The Scottish National Party is not labelled as populist despite its dog-whistle deed to destroy the United Kingdom. English or British pride is banished, unfairly demonised as jingoistic and xenophobic. A Teessider is silenced, while a Taysider is not. I have heard middle-class students say that the English have no culture at all: only shame, mitigated by some good pop music.  

Isn’t populism a cry of cultural pain? Our political and cultural leaders would rather not hear.

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15 Comments on Pay us, pass us, but do not quite forget, we are the people of England.

  1. Good article, Niall. You have neatly skewered a core inconsistency in the liberal-leftie mindset: its selective bias.

    The well-to-do, thousand-yard-stare, humorless urban and globalist elite scribblers at the FT, along with The Economist’s, are among the chief enemies of the English, Americans, Australians and Japanese.

    E.g. the influential Martin Wolf wrote apoplectic rants about the ignorant xenophobes who carried the Brexit referendum. He’s a globalist elitist who believes in mass immigration and doing away with borders (as, in his view, they are outmoded artificial constructs supported only by bigoted “nativists”).

    But here’s the strange thing: he owes his very existence to the spirit of a unified nation under threat, and to strong borders, defended at great cost in blood, sweat and tears by your recent ancestors (e.g. the uncomplaining, knowing-they-were-doomed teenage crews of Bomber Command) and their brave allies (who also made huge sacrifices to defend the likes of him – the crews of the Mighty Eighth, and the GIs in the first wave at Omaha Beach suffered huge casualties) – his parents fled Nazi persecution of the Jews to settle in Wales.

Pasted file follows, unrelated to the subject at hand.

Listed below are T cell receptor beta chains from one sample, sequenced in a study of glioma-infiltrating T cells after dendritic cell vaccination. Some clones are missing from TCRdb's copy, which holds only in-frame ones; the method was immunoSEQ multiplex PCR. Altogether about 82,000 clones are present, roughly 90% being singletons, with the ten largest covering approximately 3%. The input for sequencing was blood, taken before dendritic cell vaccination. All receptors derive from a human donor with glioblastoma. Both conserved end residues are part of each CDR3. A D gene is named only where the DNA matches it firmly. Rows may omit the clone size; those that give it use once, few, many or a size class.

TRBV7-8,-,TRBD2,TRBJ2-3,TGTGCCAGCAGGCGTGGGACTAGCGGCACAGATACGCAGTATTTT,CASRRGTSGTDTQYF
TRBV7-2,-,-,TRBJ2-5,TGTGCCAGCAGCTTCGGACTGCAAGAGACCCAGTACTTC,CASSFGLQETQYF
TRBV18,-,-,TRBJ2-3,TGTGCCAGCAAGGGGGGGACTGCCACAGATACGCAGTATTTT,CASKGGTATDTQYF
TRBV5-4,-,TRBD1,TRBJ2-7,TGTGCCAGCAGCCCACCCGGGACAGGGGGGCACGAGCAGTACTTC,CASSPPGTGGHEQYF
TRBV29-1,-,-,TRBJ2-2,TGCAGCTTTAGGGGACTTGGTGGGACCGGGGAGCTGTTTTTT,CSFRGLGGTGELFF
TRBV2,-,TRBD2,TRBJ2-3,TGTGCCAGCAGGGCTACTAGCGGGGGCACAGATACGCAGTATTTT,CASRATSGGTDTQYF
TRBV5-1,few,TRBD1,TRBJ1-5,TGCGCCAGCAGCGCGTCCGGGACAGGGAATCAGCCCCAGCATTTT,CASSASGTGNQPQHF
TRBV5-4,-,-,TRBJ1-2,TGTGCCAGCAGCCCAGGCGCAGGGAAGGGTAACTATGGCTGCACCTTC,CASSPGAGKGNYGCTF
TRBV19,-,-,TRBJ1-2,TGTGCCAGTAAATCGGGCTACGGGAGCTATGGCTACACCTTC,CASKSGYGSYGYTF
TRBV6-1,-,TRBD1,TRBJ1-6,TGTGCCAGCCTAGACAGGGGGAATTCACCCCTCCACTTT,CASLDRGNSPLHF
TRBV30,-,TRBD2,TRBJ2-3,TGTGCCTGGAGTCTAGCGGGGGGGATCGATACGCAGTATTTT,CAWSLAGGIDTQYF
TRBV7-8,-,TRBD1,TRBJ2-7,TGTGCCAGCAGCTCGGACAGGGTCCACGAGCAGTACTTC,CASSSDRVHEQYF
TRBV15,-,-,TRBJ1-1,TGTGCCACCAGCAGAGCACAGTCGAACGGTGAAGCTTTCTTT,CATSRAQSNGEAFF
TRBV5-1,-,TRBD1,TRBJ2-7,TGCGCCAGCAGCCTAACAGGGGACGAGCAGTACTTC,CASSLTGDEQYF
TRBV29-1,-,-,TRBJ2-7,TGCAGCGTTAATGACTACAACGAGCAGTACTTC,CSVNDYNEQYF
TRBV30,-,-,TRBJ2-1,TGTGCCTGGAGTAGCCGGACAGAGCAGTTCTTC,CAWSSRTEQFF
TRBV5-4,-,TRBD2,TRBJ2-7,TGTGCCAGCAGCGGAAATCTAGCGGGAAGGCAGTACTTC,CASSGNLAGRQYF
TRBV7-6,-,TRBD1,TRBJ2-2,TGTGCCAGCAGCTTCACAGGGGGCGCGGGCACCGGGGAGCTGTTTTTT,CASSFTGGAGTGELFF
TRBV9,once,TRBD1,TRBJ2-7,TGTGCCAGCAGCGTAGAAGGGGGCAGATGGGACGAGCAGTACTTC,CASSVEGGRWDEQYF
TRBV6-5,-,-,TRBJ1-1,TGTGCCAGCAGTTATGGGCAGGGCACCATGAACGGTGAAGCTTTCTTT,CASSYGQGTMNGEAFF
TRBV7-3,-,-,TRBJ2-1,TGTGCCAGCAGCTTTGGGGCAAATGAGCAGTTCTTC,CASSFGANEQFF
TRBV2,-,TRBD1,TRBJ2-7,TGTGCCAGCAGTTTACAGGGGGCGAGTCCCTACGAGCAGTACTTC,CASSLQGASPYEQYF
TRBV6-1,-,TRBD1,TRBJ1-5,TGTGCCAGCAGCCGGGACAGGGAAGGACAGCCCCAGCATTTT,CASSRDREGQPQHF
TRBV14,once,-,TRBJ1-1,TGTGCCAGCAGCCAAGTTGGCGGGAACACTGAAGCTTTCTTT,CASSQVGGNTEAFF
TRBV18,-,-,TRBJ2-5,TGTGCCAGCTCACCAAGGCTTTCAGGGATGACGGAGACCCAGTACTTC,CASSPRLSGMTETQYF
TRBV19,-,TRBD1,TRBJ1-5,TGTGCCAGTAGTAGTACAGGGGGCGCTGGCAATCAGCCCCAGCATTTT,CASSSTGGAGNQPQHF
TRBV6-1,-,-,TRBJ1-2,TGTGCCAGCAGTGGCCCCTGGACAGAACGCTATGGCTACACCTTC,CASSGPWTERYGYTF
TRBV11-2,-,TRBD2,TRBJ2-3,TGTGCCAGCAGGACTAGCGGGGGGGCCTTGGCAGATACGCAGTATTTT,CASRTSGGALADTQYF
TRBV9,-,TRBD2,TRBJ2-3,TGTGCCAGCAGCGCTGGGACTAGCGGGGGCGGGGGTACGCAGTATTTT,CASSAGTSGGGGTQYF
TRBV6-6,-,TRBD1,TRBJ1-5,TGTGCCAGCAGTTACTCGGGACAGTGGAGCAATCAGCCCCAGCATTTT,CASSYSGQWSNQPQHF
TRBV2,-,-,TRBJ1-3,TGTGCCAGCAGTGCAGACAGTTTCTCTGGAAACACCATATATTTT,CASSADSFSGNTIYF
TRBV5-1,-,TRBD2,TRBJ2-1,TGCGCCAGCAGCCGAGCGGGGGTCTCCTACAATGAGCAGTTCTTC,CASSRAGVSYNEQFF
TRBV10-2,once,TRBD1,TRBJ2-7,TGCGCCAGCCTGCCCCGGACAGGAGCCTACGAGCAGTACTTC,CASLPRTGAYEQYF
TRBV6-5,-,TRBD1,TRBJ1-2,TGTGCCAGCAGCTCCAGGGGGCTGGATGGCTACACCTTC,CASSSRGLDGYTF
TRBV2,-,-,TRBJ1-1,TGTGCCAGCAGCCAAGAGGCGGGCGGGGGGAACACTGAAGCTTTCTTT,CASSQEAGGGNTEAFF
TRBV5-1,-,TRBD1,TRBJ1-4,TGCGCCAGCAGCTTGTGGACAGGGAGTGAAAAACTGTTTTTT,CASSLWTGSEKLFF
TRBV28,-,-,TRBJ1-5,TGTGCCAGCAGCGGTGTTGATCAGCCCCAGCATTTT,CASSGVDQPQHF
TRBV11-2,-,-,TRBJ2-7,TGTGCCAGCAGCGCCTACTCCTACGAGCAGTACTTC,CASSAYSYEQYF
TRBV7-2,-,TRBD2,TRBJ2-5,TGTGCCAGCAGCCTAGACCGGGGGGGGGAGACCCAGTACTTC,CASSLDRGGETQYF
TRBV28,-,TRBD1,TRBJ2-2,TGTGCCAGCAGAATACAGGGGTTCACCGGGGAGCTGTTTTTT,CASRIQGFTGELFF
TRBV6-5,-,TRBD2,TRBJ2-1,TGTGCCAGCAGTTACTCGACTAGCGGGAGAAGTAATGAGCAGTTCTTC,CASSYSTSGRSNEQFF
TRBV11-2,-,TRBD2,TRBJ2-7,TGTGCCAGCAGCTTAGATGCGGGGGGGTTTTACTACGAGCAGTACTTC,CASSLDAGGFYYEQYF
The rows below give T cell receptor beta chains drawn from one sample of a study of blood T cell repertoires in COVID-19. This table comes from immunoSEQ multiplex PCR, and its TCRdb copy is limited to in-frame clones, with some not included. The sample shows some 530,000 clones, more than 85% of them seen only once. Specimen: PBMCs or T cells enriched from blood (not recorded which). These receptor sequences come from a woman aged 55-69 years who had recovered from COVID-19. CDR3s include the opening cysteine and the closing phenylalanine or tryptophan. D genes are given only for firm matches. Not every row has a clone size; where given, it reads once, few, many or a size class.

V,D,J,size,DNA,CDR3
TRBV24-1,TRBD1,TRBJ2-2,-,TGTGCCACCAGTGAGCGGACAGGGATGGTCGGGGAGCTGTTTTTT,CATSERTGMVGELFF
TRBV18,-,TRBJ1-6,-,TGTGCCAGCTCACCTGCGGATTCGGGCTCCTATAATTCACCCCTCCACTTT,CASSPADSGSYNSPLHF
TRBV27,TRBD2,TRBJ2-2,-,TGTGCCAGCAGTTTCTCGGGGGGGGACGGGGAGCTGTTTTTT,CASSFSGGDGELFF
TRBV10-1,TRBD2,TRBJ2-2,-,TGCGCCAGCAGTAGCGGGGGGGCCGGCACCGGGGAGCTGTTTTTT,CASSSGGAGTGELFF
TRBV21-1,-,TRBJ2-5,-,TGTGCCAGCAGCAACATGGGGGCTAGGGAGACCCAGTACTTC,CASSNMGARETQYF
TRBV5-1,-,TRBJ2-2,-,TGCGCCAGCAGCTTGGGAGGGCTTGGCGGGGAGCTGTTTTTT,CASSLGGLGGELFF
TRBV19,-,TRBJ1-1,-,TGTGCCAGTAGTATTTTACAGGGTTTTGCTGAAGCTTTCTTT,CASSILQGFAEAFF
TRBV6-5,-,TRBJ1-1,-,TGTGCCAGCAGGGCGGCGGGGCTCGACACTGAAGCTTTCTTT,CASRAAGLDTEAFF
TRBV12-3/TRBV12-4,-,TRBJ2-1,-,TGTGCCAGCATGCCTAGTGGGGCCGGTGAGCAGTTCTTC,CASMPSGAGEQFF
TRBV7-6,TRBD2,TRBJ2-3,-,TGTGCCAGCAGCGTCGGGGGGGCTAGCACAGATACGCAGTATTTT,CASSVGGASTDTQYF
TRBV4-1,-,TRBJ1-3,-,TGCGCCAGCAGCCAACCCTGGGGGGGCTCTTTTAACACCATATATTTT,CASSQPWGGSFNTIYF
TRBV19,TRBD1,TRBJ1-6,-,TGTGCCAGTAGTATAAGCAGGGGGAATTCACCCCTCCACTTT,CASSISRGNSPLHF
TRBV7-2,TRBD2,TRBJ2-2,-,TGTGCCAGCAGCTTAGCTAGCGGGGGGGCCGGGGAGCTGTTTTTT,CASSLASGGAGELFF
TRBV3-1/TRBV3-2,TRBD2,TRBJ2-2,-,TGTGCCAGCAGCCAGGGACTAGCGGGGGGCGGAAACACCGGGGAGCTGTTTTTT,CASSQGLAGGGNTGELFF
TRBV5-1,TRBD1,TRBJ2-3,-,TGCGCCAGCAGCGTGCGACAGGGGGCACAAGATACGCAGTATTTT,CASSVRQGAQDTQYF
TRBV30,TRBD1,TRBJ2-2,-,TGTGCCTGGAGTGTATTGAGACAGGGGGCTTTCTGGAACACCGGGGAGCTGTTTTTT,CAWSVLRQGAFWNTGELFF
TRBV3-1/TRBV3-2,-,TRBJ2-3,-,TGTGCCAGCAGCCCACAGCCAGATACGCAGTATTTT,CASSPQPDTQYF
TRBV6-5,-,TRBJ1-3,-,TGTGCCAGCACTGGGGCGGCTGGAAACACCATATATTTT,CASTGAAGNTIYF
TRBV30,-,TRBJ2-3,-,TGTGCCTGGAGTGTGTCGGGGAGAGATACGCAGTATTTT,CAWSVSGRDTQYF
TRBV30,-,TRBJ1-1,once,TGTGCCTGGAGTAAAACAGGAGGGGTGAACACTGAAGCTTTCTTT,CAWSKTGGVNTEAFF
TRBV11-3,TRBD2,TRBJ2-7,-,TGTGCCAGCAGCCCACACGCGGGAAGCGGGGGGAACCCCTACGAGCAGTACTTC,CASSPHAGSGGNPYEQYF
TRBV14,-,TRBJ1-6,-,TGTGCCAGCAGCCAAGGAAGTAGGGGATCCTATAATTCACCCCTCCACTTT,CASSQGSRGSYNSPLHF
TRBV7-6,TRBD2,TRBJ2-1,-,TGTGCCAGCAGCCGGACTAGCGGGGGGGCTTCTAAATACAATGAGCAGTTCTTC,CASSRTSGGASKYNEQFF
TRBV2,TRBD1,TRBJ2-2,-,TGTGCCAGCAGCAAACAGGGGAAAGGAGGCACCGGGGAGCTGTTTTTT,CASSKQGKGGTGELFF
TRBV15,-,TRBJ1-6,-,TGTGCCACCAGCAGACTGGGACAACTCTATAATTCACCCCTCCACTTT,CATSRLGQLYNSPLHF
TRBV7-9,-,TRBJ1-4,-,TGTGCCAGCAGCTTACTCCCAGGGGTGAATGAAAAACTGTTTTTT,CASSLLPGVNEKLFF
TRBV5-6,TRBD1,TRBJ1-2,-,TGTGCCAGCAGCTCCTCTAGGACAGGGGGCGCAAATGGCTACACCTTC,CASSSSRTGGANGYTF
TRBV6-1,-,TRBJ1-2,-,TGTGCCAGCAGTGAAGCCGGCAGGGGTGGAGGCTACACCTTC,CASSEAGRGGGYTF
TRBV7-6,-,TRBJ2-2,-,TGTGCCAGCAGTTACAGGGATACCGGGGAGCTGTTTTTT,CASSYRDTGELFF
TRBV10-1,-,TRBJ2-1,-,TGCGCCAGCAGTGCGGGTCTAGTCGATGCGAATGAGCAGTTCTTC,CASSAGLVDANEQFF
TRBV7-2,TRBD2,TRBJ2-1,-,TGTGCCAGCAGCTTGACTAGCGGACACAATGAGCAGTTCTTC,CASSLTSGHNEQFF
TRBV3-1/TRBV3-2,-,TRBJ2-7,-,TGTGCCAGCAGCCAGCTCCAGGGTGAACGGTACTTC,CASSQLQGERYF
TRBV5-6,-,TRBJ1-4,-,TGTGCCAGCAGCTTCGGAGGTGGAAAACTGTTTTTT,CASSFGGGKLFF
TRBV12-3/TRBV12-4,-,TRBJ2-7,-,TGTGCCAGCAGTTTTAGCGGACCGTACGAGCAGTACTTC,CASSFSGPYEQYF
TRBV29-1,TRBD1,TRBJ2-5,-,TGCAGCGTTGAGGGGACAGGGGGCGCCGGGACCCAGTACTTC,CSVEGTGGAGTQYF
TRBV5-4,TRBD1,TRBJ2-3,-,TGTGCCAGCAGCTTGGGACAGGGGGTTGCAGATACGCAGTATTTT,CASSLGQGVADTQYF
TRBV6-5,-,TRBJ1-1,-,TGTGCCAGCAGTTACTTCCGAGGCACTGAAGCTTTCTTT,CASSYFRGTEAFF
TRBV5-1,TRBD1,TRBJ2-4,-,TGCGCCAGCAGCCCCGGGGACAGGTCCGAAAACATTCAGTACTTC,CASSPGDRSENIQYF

How can he be so obtuse as to not feel gratitude for strong borders and national solidarity against an evil enemy, or see that a country without borders or a strong positive unifying spirit is condemned to invasion and perfidy?

    • Sheilagh –

      Asking these guys to feel gratitude to the sacrifice and work of others is like asking a medieval lord to feel gratittude to the work of his serfs. It’s his birthright to be superior and obeyed by the masses.

      Recently in the USA, Oberlin college was hit by a huge punitive judgment because they tried to drive a local shop out of business for “racism” (they caught a black student shoplifting). Oberlin offered a “compromise” to the store if it didn’t want to be drummed out of business: to not stop “first time shoplifters”. In other words, Oberlin students, being gentlemen – oh sorry, that’s sexist – have the “droit de student au courant”, the right of the first shoplifting from the peasants.

      They were shocked when the store refuse this “offer” and went to court, and even more shocked that they lost. Since when do the peasants have the right to sue their lords and earls?

    • When I was a student 60 plus years ago, FT journos were said to be largely Communist Party members, a consequence perhaps of the content of economics degrees at the time.

  2. When your side wins, it’s “democracy”. When the other side wins, it’s “populism”. Similarly, when your side wins, “the people” listened to a “born leader”; when the other side wins, the “mob” listened to a “demagogue”. Etc,.